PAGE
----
On a less technical note, we launched a new wristwatch in collaboration with the Ball Watch Company, the gorgeous Road Master GMT. Made in Switzerland, it’s racing ready with an Amortiser anti-shock system, 100 meter water resistance, self-illuminating micro gas tubes, and a diamond like carbon coating. The third watch off the assembly line will be auctioned in support of Save the Salt, and if you’d like a Road Master for yourself, you can pick one up at authorized Ball Watch dealers later this summer (be sure to ask for the special "Bonneville Edition" NATO strap).
On a final note, I think 2017 is going to be a Speed Week to remember. I’ll be taking my last big shot this season, and I’m happy to say that among my competitors will be more 400+ capable cars than there has ever been in the history of the sport. George’s new Speed Demon is back, as is the Turbinator, Project 550, Carbinite, the Ferguson car, and several others. It’s going to be the greatest land speed showdown Bonneville has ever seen, so you shouldn’t miss it!
First things first—the Challenger 2 will return to Bonneville in 2017. The team and I will be running Speed Week (August 12-18th) and Cook’s FIA Shootout (September 20-24th). As many of you know, I had planned to retire the car after the 2016 season, regardless of the result. That was probably the right decision, but after capturing the SCTA AA/FS record at 406.7mph, the team and I thought ending things now would mean leaving too much of the car’s potential on the table. So we’re going to give it one more try in 2017 before packing things up for good.
Over the next few months we’ll be attempting to raise enough money to attend both events. As those of you who are racers know, this is very expensive, so finding more great partners will be necessary. We’ll use Speed Week to test some upgrades we plan on making (detailed below) and will also try to bump our current 406.7mph record if conditions allow. We’ll then travel back to the salt for an attempt at the current 414mph FIA record. As always, the overall goal is to become the fastest piston car in history. That is a lofty ambition, and achieving it would require two back-to-back runs over 444mph (the current record holder is George Poteet’s Speed Demon, which has set an incredibly high bar in terms of both performance and consistency). Do I think that’s possible? Yes. Will it be easy? Absolutely not.
How much more speed does the C2 have in her? It’s hard to say precisely, but during the FIA meet we were going 415mph at the 4.25 mile mark (according to our onboard instruments) when the problem occurred. Official timing starts at the 5, but we were certainly well on our way to the record with 1.75 miles of course left to go.
Now that we’ve had some time to investigate, I’d also like to explain what we think went wrong during that last run. As best we can reconstruct things, the rear u-joint in the driveshaft broke during the shift between second and third gear. The joint took out the rear track bars, which caused the nose of the rear end to drop. Meanwhile, the driveshaft broke the safety hoops and drove the transmission yoke into the case. It then took out the left rear tire, causing the car to enter into a long slide. The shaft actually exited the vehicle briefly, but then reentered through the side and damaged the breather tank and several more panels. It then broke free again, this time making it more than 200 hundred yards before bouncing to a stop. I was fine obviously, but it was one hell of a ride.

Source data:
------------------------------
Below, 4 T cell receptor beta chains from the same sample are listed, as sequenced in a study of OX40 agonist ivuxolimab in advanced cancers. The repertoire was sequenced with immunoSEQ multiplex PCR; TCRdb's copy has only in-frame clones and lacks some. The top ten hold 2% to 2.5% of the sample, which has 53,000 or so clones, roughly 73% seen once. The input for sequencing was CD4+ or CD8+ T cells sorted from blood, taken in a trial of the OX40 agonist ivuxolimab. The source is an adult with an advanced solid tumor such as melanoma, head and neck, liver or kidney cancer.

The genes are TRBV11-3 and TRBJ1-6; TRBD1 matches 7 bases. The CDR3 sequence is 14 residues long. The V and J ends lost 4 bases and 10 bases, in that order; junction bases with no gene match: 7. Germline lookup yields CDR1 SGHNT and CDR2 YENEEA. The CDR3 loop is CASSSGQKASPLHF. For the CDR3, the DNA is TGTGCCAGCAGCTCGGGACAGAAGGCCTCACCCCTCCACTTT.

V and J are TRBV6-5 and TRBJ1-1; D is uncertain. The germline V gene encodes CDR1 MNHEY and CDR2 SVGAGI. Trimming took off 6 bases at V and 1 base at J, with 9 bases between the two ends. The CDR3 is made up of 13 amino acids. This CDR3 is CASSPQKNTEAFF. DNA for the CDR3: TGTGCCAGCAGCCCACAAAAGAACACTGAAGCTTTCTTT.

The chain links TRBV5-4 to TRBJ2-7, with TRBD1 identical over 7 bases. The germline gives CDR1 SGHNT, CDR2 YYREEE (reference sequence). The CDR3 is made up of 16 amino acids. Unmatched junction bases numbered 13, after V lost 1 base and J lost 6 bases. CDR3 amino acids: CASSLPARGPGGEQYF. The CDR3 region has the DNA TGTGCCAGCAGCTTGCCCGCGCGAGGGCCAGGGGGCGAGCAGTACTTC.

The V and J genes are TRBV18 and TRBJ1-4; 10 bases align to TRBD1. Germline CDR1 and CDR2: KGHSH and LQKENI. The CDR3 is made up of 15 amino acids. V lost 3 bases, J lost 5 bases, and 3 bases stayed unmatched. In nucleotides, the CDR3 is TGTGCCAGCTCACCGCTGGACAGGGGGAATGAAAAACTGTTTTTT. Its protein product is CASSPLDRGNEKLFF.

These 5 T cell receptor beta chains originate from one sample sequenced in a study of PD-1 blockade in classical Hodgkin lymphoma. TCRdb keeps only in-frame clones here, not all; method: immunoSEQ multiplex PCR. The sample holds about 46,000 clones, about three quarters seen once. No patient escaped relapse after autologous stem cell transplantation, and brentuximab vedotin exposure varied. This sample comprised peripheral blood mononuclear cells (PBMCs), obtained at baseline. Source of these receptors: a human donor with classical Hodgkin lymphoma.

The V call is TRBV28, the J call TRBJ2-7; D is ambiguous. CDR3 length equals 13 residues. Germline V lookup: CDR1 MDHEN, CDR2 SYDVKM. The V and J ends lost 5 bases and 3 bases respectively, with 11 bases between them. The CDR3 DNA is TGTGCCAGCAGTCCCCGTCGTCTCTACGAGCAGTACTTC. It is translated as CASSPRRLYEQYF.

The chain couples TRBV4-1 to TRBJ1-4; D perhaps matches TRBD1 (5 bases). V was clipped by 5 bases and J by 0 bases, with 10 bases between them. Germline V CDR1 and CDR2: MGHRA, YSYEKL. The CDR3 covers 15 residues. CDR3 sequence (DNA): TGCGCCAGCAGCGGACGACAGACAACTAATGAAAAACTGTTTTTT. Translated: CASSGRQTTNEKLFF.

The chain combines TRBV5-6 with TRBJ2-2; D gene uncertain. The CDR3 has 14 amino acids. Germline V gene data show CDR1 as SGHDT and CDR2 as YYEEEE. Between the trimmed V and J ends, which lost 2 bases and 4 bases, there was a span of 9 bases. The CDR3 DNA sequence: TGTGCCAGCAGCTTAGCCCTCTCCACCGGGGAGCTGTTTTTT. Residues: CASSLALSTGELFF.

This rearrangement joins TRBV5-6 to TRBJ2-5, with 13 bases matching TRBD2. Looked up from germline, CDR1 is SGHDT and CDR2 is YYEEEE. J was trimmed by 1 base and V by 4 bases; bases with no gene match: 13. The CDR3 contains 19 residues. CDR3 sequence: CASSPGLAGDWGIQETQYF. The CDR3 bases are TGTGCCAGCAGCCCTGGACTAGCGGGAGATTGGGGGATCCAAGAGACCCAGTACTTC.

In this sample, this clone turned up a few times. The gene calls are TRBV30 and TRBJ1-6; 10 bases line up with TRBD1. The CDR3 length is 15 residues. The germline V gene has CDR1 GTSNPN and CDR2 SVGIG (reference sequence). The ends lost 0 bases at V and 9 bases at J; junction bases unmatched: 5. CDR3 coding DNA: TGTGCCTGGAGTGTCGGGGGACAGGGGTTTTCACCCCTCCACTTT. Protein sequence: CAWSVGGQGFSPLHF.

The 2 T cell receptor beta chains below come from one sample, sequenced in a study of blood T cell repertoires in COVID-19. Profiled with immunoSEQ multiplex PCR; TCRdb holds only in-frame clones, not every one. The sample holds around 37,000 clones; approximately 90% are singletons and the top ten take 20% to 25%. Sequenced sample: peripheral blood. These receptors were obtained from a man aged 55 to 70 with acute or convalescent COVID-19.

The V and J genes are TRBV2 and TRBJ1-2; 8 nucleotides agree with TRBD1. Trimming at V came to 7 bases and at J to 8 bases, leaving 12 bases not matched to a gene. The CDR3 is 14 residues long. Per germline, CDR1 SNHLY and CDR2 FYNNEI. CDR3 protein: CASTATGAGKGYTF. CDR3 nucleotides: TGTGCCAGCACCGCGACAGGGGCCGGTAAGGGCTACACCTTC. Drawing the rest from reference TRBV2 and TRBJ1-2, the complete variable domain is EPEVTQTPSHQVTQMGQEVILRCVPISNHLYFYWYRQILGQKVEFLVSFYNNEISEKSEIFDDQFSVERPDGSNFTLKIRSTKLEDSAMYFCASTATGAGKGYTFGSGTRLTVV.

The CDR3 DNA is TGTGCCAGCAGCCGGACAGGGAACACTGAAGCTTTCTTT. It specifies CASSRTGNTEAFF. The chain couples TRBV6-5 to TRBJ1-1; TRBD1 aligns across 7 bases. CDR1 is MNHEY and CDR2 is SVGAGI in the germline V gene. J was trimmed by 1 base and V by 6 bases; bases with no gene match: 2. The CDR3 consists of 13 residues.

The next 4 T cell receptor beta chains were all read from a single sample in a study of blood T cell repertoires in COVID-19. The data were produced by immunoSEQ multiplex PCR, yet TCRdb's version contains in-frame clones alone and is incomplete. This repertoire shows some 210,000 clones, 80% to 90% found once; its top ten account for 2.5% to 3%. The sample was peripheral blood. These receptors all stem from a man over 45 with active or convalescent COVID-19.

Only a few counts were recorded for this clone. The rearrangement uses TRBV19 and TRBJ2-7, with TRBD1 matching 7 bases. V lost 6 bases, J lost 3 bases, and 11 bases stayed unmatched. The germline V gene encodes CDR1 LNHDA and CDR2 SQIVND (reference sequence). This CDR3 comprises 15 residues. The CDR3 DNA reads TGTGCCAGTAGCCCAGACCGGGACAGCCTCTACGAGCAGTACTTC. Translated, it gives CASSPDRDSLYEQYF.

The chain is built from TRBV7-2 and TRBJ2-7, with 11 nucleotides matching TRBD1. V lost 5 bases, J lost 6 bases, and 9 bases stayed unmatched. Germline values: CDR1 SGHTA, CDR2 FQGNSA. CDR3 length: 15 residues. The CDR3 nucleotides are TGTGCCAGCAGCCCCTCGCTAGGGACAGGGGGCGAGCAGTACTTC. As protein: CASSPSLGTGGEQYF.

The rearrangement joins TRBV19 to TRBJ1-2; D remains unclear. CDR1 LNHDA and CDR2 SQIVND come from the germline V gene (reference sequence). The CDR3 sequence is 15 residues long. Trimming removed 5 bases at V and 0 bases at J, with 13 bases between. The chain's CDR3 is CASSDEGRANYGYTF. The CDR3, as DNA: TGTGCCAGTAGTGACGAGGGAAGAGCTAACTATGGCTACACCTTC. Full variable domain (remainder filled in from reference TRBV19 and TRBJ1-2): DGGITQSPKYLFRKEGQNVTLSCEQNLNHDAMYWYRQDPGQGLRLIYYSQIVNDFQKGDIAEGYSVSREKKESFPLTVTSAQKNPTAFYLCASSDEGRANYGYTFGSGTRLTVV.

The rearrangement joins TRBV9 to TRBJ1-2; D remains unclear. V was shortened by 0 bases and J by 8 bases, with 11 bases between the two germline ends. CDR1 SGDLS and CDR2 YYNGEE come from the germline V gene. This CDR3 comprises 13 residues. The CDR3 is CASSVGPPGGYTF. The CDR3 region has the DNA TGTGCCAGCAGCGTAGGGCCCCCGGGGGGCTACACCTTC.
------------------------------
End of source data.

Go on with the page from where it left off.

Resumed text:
In order to address this failure, we are planning on upgrading the front and rear driveline assemblies. The previous shafts were 1350 series, so we’re stepping up to the 1480 size. Both transmission and rear end yokes will be made of 4340 and the u-joint cross will be made of 300m. Rear end track bars will be sized up from 1” 4130 to 1.375” 4130. The drive shaft hoops will be redesigned to more effectively retain the shaft should we run into another problem. We also lost eight body panels, the overflow tank, and the left rear air jack. Those are currently being reconstructed. Additionally, we’ll rebuild both rear ends and go through the engines. In short, there is lots to do between now and Speed Week.
Bottom line—the team and I feel like we’re half finished with what we wanted to achieve. It’s a big goal and a big dream, so we’re taking one more shot at it. As always, thanks to all of you for following along and for your support.
I'm pleased to announce that ThompsonLSR has the support of UnitedHealthcare, the company I've chosen for my Medicare Advantage plan and to help me live a healthier life, as we prepare the Challenger 2 for its final set of record runs tomorrow.
Steve Nelson, CEO of UnitedHealthcare Medicare & Retirement, said, "Danny is proof it's never too late to fulfill lifelong dreams. Danny's pursuit of land speed records is an inspiration, and we wish him success and good health as he joins others like him in redefining aging."